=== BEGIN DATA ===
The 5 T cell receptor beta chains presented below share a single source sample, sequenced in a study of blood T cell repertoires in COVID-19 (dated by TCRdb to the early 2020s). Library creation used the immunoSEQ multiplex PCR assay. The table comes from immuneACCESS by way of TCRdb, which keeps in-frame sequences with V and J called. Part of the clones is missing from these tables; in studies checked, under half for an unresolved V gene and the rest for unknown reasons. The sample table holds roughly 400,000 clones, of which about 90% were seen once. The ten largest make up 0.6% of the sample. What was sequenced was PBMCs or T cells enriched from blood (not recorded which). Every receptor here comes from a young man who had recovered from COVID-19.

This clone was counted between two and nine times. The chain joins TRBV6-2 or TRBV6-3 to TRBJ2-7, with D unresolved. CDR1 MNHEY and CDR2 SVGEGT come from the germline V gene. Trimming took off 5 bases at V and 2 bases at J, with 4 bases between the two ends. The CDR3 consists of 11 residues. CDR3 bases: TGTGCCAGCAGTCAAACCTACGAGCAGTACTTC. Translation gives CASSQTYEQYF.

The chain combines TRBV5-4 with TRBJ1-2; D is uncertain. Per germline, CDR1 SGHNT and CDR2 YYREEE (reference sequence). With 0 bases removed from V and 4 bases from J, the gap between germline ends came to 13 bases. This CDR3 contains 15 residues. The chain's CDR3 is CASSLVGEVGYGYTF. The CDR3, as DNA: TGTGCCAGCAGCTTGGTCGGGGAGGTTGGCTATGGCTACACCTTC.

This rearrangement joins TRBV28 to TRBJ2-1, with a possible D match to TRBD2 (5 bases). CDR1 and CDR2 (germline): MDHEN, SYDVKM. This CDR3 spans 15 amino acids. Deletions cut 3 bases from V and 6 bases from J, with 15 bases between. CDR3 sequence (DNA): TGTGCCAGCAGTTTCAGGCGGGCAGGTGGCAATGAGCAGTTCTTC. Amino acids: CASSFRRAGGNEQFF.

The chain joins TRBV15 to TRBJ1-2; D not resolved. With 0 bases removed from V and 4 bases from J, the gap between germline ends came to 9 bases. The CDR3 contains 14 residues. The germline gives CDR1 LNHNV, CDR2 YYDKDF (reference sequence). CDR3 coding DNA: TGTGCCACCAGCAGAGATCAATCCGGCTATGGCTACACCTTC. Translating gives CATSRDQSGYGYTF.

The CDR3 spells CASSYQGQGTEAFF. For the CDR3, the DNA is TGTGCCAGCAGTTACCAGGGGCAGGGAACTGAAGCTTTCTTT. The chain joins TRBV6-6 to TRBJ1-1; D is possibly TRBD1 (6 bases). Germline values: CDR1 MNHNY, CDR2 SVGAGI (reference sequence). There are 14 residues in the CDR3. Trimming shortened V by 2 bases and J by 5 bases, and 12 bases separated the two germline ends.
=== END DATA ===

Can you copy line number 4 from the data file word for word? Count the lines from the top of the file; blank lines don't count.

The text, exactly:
This rearrangement joins TRBV28 to TRBJ2-1, with a possible D match to TRBD2 (5 bases). CDR1 and CDR2 (germline): MDHEN, SYDVKM. This CDR3 spans 15 amino acids. Deletions cut 3 bases from V and 6 bases from J, with 15 bases between. CDR3 sequence (DNA): TGTGCCAGCAGTTTCAGGCGGGCAGGTGGCAATGAGCAGTTCTTC. Amino acids: CASSFRRAGGNEQFF.